It’s fair to say the metaverse has generated a lot of hype, although in 2023, it’s certainly been superseded by AI chatbot ChatGPT. While it’s not currently the talk of the town, the metaverse is certainly here to stay, yet it is misunderstood and strangely, even feared by some, particularly in the travel, tourism and hospitality sectors.
Many are reticent to consider the opportunities it presents, as well as problems it can solve, but the metaverse – not to be confused with meta (formerly Facebook), which is a social metaverse company – is quite simply a 3D-enabled digital space that uses virtual reality and augmented reality, enabling people to have real-life experiences and interactions, for business and for leisure.
In other words, it’s a three-dimensional version of the internet; an online world that can be leveraged for a range of purposes – to play, to sell, to educate, to raise brand awareness, to connect people and communities and much more, with Dubai, for example, setting its sights on becoming a global metaverse hub.
The Dubai Metaverse Strategy, announced last year, aims to boost the contribution of the metaverse to the economy to US$4billion by 2030, supporting the emirate’s overall growth and improving the lives of residents and visitors. It targets the creation of 40,000 virtual jobs and could even involve the implementation of a new economic output metric – Gross Metaverse Product (GMP) – to measure the metaverse’s contribution to the economy. Speaking at October’s Dubai Metaverse Assembly, the Minister of State for Artificial Intelligence, Digital Economy and Remote Work Applications, Omar Al Olama, said: “Gross metaverse product will be able to create billions of dollars in returns from Dubai without people being physically in the emirate but experiencing it in the metaverse.”
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The sectors to which the metric will be applied include tourism, education, retail, real estate and the government, revealed Mr Al Olama, who is also chairman of the Dubai Chamber of Digital Economy.
With tourism contributing to 11.6% of UAE GDP in 2019, (AED 180.4 billion in tourism revenue) according to the UAE Ministry of Economy, and an ambitious target to up this to AED 450 billion of GDP under the National Tourism Strategy 2031, the spotlight is on the country’s travel and tourism industry to deliver, and this includes embracing the growth opportunities the metaverse can deliver.
Dubai-based airline Emirates has already taken the plunge, revealing in April 2022 its plans to launch NFTs and experiences in the metaverse to the benefit of both customers and employees. At the Dubai Metaverse Assembly, the carrier then said it would hire 4,000 cabin crew by mid-2023 and train them in the metaverse. The airline is also planning to enable millions of people to enjoy its in-flight hospitality virtually. Education and training is one the most widely applicable uses for metaverse technology, bringing people together without the expense and downtime associated with travelling to a central training location. For the travel and tourism industry, which globally is experiencing difficulties hiring and retaining talent, the metaverse could be a game-changer. It’s a cost-effective and engaging tool for both onboard training and on-going skills enhancement and development, and some have already dabbled. Hilton, for example used virtual reality technology by Oculus for Business to train staff, helping them to build empathy with customers and enhance their hospitality skills.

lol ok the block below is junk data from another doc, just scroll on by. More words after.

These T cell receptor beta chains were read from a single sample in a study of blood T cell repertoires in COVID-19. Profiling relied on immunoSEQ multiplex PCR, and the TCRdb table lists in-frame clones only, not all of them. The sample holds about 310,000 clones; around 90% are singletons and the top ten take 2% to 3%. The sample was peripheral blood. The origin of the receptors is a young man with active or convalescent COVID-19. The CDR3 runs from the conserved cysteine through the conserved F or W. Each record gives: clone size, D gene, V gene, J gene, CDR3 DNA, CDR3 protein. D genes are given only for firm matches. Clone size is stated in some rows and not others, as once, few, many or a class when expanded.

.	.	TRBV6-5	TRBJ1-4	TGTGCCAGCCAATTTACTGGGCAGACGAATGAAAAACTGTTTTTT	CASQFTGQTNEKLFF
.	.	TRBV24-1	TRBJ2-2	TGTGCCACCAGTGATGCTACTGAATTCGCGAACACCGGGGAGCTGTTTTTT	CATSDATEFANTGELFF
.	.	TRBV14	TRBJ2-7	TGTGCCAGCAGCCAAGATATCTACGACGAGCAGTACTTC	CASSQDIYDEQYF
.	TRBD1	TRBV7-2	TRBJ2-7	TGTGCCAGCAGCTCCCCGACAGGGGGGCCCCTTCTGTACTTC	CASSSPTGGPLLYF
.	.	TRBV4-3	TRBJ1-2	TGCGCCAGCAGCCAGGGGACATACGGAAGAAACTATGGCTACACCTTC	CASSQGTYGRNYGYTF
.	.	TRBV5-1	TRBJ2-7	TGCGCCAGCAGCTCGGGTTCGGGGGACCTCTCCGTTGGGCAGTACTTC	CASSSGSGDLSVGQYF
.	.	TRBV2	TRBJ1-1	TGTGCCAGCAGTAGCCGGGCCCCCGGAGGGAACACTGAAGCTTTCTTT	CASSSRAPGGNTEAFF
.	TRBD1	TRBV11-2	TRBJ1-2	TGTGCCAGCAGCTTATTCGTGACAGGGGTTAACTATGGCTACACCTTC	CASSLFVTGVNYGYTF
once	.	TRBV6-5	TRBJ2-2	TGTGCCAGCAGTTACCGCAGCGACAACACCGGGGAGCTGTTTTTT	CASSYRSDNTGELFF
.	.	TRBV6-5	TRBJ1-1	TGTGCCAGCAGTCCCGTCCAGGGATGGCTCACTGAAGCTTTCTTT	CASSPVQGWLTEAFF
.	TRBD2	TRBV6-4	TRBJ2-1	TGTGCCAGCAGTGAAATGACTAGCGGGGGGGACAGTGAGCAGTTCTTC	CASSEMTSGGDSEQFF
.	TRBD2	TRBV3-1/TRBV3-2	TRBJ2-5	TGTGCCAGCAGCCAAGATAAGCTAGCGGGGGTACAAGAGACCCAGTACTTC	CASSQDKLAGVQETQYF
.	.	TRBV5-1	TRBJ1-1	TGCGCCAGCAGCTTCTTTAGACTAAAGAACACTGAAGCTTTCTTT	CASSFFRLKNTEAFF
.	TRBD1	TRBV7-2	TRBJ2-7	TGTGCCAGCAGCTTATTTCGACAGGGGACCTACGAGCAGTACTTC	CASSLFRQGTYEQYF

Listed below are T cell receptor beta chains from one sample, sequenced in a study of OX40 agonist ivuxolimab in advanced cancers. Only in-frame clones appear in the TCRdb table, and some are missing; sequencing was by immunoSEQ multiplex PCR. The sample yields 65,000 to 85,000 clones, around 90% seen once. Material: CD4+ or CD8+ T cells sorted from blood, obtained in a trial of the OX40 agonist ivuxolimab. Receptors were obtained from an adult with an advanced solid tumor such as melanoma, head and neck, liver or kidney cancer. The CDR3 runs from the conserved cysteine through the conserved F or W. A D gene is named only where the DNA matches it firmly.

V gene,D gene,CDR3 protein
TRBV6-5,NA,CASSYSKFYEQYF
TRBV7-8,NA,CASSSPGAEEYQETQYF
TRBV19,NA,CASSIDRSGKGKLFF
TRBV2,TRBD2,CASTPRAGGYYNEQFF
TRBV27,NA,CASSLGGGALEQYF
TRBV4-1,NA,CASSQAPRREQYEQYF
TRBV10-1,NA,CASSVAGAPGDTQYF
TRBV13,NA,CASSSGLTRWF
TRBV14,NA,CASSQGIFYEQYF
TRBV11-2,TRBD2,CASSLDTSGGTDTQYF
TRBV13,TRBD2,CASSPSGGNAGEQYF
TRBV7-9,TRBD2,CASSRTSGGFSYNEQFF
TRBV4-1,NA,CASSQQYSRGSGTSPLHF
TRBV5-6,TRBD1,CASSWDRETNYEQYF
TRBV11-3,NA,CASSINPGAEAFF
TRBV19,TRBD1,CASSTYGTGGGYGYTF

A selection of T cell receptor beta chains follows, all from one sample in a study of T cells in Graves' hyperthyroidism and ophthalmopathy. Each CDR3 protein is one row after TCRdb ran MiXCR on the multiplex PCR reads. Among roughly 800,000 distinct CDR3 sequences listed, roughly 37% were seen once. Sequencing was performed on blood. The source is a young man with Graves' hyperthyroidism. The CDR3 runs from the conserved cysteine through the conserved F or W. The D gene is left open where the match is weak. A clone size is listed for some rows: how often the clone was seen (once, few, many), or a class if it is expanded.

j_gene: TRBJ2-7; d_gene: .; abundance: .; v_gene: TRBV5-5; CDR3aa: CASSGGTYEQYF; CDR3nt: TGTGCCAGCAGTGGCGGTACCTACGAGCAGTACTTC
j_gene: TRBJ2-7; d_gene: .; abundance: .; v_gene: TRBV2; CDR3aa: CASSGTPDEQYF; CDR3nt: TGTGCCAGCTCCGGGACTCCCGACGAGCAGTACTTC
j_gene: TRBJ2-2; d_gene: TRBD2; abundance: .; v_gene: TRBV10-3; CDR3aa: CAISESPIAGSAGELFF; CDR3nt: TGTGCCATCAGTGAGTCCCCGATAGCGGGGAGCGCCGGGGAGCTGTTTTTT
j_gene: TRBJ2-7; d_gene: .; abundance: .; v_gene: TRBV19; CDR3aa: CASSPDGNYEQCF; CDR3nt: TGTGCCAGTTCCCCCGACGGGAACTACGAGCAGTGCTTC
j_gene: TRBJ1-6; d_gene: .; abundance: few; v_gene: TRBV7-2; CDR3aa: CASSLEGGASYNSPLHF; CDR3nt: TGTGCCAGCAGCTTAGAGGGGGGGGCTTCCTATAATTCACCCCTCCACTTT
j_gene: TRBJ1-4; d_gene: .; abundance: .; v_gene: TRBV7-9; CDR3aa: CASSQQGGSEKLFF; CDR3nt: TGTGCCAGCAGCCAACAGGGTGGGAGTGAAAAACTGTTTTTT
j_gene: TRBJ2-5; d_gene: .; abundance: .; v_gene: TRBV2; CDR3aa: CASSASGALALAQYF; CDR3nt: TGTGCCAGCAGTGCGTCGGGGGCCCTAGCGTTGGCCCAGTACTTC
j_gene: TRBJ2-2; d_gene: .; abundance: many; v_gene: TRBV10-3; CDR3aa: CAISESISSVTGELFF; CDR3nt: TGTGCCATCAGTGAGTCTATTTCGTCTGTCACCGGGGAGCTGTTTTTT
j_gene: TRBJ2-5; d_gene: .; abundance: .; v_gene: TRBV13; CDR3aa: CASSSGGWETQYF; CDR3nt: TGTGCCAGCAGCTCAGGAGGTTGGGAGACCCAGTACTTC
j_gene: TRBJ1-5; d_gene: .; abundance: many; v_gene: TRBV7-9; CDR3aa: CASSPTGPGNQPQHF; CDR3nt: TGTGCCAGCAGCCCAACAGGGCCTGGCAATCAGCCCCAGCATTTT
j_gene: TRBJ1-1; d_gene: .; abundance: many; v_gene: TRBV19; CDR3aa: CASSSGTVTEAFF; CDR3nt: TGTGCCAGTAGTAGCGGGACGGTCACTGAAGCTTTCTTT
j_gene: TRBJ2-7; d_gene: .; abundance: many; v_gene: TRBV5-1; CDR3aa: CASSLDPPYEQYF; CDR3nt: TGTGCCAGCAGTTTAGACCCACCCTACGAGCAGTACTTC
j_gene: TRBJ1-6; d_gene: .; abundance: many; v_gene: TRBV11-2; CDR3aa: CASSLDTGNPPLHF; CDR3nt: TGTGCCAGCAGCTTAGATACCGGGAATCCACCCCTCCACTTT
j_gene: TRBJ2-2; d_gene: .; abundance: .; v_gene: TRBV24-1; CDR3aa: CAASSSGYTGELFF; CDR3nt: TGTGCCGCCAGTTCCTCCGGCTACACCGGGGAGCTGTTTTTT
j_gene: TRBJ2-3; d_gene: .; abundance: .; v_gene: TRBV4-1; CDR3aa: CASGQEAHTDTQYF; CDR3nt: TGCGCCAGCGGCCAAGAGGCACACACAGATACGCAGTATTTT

Another simple and effective application for the metaverse in travel and tourism is marketing, providing a virtual experience of products and services to entice potential guests to try them for real.
Qatar Airways, for example, has launched QVerse, a VR experience for visitors to the airline’s website, enabling them to virtually tour and navigate the Premium check-in area at Hamad International Airport (HIA), the cabin interior of the airline’s aircraft, including the Business Class Qsuite and the Economy Class cabin. The carrier is also the first global airline to introduce a MetaHuman cabin crew offering a digital interactive customer experience.
Virtual tours or creating real-world locations in the metaverse – known as a digital twin – is a growing trend. It started with museums and attractions and more recently, historic sites and entire cities and destinations.
In the GCC, AlUla in Saudi Arabia has taken the plunge. Earlier this year, the Royal Commission for AlUla (RCU) invited visitors to explore its UNESCO World Heritage Site, Hegra, in the metaverse. It first created a to-scale and completely immersive 3D model of Hegra’s Tomb of Lihyan, Son of Kuza, and then, launched an interactive hot air balloon experience offering visitors unrivalled and hyper-realistic 360-degree views of the site to coincide with the annual AlUla Hot Air Balloon Festival.
Virtual Hegra was created using 3D virtual world browser-based platform Decentraland, providing a gateway for desktop tourists to visit. This platform was also used to launch the world’s first metaverse hotel, M Social Decentraland, a virtual property by Singapore’s M Social.
Modelled on different M Social hotels around the world, the new hotel “encapsulates M Social’s brand essence of being a trendsetting lifestyle and aims to be a place for all to gather and discover the virtual reality universe of Decentraland”.
Guests who step inside M Social Decentraland can interact with an avatar that welcomes everyone in the lobby. The avatar guides guests on a journey of discovery through the hotel. Those who reach the top of Decentraland, and share a screenshot of their Avatar with #MSocialDecentraland on their social channels, stand a chance to win real world hotel surprises.
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